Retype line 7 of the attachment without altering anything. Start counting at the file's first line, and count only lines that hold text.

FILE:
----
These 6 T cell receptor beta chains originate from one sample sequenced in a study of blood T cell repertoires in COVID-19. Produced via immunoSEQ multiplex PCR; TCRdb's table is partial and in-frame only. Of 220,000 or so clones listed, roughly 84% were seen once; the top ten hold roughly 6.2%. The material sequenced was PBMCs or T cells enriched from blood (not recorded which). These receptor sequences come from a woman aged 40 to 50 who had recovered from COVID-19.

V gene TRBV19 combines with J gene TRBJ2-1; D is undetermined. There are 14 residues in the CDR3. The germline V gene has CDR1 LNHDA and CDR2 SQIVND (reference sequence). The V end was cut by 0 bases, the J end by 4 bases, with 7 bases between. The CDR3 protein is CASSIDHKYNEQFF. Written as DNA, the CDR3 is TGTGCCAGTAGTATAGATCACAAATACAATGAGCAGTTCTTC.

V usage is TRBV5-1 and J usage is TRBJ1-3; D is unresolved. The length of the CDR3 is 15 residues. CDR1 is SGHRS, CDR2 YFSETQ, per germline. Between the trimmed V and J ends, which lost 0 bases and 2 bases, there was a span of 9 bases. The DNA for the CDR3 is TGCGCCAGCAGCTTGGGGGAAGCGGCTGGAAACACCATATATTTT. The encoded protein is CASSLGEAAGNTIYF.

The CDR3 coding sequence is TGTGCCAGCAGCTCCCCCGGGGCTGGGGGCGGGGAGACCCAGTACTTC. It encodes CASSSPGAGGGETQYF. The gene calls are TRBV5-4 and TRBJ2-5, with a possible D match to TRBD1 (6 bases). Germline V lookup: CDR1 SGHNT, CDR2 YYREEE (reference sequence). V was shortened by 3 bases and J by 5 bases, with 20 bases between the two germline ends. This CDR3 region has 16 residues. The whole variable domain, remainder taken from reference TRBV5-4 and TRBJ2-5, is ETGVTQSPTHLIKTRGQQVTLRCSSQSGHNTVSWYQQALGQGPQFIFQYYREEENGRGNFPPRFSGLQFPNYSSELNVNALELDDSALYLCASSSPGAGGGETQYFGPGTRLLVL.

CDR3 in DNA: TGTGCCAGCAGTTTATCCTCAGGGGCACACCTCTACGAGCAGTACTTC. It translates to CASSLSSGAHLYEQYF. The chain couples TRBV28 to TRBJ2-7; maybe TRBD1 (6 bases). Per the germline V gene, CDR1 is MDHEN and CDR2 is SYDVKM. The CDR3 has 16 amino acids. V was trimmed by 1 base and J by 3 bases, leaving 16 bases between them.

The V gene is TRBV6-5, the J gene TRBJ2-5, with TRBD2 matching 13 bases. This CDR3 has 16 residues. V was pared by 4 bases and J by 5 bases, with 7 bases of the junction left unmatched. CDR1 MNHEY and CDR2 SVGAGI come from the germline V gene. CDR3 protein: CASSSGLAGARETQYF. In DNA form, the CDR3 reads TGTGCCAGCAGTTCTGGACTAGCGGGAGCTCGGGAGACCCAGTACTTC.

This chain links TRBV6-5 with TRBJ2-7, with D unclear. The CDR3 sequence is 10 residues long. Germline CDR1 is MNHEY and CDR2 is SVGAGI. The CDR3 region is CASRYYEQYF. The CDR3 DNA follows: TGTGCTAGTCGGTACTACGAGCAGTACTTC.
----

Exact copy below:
This chain links TRBV6-5 with TRBJ2-7, with D unclear. The CDR3 sequence is 10 residues long. Germline CDR1 is MNHEY and CDR2 is SVGAGI. The CDR3 region is CASRYYEQYF. The CDR3 DNA follows: TGTGCTAGTCGGTACTACGAGCAGTACTTC.